Dating With Depression: A Male Perspective on Rejection
Dating today has transformed from an enjoyable process into a nerve-racking activity. It becomes that much harder when one is living with a type of mental illness, which echoes irrational thoughts as an inner voice. Depression can make dating a horrifying part of life by combining one’s fear of being alone with the idea of not being worthy or good enough for another’s love. Each gender and sexual orientation faces their own set of difficulties with this concept, and one does not have it easier than the other. Since I classify myself as a straight male, it is only proper for me to describe the male perspective, or my experiences revolving around how difficult it can be to date with depression.
The first objective is to get out of your house and venture off into some type of social setting. Let’s imagine for a moment that you have completed this step and are in whichever social setting you feel most comfortable. My environment of choice has been a bar; my inner voice became quieter as my alcohol levels became higher. Although I don’t recommend this method, as a male in his early 20s with a fraternity background, a bar is still one of the few social settings I can mentally endure. Sometimes new environments induce sensory overload, which can cause meeting a new person to be the last thing on my mind. It seems that as I get older, my ability to meet new people and socialize has diminished a great amount.
After finding someone, what do you do now? We live in a society where it is the norm for a guy to make the first move. This can be challenging to do because, in my mind, you have rejected me before I have even said hello to you. I immediately think of all the reasons as to why it wouldn’t work. These include the assumption that you are “out of my league,” and the common thought of, “Why would you even like me?” In situations such as these, the inner voice of depression can be very persuasive.
However, the inner voice only wins if you don’t take that chance. These thoughts are common and that’s OK, but you can’t listen to them. I can only advise for you to take that risk, which involves 5 minutes of pure courage. After all, you have nothing to lose; you didn’t know that person before you tried to spark a conversation, but you could walk away with a new friend and the possibility of more.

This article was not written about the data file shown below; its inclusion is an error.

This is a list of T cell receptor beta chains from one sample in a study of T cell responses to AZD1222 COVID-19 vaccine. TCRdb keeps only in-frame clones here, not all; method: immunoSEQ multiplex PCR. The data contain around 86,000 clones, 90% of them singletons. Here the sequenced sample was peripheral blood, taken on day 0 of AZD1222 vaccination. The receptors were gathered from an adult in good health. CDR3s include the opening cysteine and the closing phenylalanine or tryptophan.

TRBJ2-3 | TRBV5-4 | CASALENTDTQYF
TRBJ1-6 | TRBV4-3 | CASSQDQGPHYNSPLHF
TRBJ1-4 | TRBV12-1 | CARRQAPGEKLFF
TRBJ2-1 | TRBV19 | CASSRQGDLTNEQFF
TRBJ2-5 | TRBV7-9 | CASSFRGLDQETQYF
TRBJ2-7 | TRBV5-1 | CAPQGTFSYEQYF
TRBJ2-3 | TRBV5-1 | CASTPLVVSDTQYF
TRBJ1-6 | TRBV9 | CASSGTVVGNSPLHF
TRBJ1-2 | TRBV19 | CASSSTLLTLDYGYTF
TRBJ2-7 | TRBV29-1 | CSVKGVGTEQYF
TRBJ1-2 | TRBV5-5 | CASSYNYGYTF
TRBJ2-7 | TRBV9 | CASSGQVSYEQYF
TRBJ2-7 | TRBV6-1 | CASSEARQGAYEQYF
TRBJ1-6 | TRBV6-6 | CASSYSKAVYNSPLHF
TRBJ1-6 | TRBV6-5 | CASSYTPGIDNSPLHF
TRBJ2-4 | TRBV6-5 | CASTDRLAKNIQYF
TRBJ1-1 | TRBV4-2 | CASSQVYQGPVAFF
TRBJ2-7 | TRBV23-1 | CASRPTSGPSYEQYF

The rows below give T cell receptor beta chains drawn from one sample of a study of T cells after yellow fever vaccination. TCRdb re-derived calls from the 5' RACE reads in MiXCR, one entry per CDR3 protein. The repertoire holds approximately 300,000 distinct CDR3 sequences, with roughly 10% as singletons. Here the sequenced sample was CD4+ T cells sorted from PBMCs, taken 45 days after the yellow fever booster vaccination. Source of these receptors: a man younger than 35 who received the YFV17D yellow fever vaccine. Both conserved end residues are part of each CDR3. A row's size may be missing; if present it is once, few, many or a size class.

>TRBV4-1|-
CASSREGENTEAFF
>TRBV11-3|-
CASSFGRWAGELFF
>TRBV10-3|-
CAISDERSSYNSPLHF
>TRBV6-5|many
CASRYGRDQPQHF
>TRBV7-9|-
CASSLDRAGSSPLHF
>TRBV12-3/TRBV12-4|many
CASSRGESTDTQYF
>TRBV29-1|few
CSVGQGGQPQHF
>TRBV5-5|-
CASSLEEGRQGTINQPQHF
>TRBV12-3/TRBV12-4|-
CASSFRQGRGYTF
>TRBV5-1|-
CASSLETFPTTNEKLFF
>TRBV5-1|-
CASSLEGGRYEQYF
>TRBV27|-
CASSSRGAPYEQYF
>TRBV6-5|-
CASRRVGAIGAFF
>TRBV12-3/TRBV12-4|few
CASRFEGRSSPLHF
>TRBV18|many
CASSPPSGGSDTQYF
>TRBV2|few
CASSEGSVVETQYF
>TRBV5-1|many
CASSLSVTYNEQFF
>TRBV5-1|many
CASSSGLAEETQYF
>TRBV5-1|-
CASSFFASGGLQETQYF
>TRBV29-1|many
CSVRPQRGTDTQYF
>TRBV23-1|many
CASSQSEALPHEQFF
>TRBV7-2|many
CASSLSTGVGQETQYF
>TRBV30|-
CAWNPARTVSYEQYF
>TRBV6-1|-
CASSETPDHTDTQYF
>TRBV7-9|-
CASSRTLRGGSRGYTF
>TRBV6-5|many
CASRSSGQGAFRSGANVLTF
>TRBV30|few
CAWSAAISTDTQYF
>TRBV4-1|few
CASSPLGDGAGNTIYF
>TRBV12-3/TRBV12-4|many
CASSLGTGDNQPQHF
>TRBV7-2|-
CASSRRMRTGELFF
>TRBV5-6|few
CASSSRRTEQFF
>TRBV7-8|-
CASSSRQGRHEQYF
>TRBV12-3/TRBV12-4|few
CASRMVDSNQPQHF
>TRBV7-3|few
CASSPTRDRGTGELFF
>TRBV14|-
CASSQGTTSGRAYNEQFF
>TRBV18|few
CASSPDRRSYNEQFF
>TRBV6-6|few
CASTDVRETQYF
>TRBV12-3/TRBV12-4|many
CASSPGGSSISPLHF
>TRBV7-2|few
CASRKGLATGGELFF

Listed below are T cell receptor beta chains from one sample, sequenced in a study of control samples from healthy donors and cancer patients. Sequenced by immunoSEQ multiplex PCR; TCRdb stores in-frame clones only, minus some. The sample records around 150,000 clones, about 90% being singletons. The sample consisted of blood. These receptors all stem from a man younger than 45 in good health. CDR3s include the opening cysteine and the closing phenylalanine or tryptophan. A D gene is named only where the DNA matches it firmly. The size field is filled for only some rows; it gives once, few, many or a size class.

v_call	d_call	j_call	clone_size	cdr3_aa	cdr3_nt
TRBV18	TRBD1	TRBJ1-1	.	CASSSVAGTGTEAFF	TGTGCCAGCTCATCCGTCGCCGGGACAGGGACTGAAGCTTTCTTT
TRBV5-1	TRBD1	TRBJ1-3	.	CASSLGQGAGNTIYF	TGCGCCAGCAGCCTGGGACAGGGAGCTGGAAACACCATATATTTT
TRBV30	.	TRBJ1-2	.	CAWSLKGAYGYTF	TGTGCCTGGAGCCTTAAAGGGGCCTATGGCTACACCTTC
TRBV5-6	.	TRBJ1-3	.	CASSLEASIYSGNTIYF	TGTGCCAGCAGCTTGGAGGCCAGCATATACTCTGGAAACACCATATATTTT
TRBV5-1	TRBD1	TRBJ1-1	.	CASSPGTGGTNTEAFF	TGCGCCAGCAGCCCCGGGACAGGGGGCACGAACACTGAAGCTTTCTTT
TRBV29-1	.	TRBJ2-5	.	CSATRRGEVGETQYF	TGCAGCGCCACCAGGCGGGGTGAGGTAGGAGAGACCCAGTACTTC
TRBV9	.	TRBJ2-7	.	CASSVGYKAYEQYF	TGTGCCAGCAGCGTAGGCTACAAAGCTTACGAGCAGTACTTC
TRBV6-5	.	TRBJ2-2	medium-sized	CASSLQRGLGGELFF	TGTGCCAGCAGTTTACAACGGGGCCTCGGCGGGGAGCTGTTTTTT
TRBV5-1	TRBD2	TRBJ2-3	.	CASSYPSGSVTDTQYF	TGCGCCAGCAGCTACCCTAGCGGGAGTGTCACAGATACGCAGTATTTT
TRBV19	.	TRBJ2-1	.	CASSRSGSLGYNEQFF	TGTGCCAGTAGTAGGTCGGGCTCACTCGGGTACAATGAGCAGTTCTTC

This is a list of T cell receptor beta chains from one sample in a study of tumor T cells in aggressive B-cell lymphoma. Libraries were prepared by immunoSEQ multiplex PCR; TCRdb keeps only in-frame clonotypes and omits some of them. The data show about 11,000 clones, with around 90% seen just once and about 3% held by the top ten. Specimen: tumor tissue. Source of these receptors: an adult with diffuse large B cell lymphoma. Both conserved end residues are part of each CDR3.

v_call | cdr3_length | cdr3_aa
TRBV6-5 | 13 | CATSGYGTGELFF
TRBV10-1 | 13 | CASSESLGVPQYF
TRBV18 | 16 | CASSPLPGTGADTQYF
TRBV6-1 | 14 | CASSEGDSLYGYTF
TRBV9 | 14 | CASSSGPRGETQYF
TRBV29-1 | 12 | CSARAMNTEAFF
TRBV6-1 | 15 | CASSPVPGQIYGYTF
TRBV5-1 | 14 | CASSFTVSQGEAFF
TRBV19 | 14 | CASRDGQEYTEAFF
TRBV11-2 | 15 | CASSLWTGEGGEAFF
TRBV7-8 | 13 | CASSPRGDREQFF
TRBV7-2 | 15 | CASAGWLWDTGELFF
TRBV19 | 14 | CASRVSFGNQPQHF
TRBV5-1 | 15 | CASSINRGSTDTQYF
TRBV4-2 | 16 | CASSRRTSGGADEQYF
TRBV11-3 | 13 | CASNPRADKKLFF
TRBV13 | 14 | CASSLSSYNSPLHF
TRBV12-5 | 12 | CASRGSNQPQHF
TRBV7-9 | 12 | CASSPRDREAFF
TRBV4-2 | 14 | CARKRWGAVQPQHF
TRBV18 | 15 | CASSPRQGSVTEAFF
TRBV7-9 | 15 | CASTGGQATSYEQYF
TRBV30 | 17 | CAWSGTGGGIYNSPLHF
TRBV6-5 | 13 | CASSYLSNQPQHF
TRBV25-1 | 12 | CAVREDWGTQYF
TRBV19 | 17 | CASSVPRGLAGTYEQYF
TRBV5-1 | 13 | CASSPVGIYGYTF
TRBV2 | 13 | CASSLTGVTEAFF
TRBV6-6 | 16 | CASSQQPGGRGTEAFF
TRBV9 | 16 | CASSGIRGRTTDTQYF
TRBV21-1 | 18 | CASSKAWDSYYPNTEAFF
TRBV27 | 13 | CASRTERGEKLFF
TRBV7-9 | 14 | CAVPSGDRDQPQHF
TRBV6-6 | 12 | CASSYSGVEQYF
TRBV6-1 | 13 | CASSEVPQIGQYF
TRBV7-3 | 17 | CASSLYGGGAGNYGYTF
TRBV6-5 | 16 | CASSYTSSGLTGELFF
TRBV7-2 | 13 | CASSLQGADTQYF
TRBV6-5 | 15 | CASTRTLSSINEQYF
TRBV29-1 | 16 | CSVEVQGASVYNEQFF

There are also times where rejection can be a learning experience. If they can’t accept you at face value, then they won’t be able to give you what you need after learning what’s beneath the surface. In that case, it is their loss; you don’t need more negativity in your life. By now you must be wondering if I have ever been rejected, and the answer is yes. The sad reality is that I have probably been rejected more times than not.
One time, I worked up the courage to talk to a woman who was seated across from me at the bar. We talked and I bought her a drink, moving to a smaller area of the bar to continue our conversation. When I took off my coat, she noticed my crest of hope and semicolon tattoo with self-harm scars surrounding it. The tone of the conversation instantly shifted. In actuality, the only part of that conversation I remember is what she said next. She pointed to my tattoo and said, “I can’t do that, I don’t mess with that.” I was puzzled at first, but she went on to explain that she doesn’t deal or like to mess with depression and mental illness. I preceded to take back the untouched drink I had bought her, but instead, she poured it on me and called me rude for trying to do so. I left the bar after that altercation and thought about how I could have gone about things differently.
I continued to overthink until I got home and realized that I wasn’t the problem — she was. If she can’t handle the fact that I am proud of being a survivor, then she couldn’t possibly handle me at my worst. Those people don’t deserve to see the raw parts of our personality.
These types of rejection are a blessing in disguise. If any of you are full of love like I am, then you must realize that someone will come along and love you. They won’t just love you on your good days, but every day you have. They will try to understand and do the best they can to help silence the inner echoes of depression and the inner voice that gnaws at you. Don’t think of rejection as a bad thing. Sometimes it is saving you from making the wrong choice.
If you or someone you know needs help, visit our suicide prevention resources page.
If you struggle with self-harm and you need support right now, call the crisis hotline at 1-800-273-8255 or text “START” to 741-741. For a list of ways to cope with self-harm urges, click here.
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Thinkstock photo via demaerre